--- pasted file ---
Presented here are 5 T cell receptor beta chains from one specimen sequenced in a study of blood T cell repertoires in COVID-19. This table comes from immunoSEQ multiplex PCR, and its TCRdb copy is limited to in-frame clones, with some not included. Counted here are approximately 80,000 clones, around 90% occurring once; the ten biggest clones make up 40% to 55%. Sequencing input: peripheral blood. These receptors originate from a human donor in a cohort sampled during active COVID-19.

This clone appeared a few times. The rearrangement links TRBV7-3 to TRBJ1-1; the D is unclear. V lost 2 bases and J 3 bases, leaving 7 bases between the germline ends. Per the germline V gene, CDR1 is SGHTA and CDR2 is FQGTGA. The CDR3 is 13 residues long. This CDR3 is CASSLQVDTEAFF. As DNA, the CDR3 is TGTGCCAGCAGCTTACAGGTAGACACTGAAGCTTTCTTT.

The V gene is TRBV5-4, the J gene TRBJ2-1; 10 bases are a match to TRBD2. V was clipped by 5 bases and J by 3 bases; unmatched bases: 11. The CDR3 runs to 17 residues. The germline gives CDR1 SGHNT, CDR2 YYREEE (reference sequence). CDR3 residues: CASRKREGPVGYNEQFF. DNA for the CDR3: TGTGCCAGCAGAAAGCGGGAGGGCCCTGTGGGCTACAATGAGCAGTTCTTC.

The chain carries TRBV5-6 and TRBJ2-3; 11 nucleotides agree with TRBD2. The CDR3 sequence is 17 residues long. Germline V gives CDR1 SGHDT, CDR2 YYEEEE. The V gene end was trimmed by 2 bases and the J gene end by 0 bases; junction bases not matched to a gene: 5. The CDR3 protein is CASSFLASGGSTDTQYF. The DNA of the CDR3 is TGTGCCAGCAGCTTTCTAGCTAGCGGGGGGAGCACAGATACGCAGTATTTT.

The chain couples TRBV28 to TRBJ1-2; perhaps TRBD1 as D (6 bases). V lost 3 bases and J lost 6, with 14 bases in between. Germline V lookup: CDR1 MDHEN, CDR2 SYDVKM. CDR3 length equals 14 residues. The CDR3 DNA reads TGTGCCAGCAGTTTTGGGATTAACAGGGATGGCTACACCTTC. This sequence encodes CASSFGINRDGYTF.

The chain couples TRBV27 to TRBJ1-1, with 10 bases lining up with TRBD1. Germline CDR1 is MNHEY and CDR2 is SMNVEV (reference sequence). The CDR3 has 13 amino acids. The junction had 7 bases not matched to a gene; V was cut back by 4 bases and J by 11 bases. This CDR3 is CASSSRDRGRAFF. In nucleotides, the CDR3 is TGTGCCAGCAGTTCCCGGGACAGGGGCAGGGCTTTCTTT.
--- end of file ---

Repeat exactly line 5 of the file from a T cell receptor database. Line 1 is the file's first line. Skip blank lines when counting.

The chain couples TRBV28 to TRBJ1-2; perhaps TRBD1 as D (6 bases). V lost 3 bases and J lost 6, with 14 bases in between. Germline V lookup: CDR1 MDHEN, CDR2 SYDVKM. CDR3 length equals 14 residues. The CDR3 DNA reads TGTGCCAGCAGTTTTGGGATTAACAGGGATGGCTACACCTTC. This sequence encodes CASSFGINRDGYTF.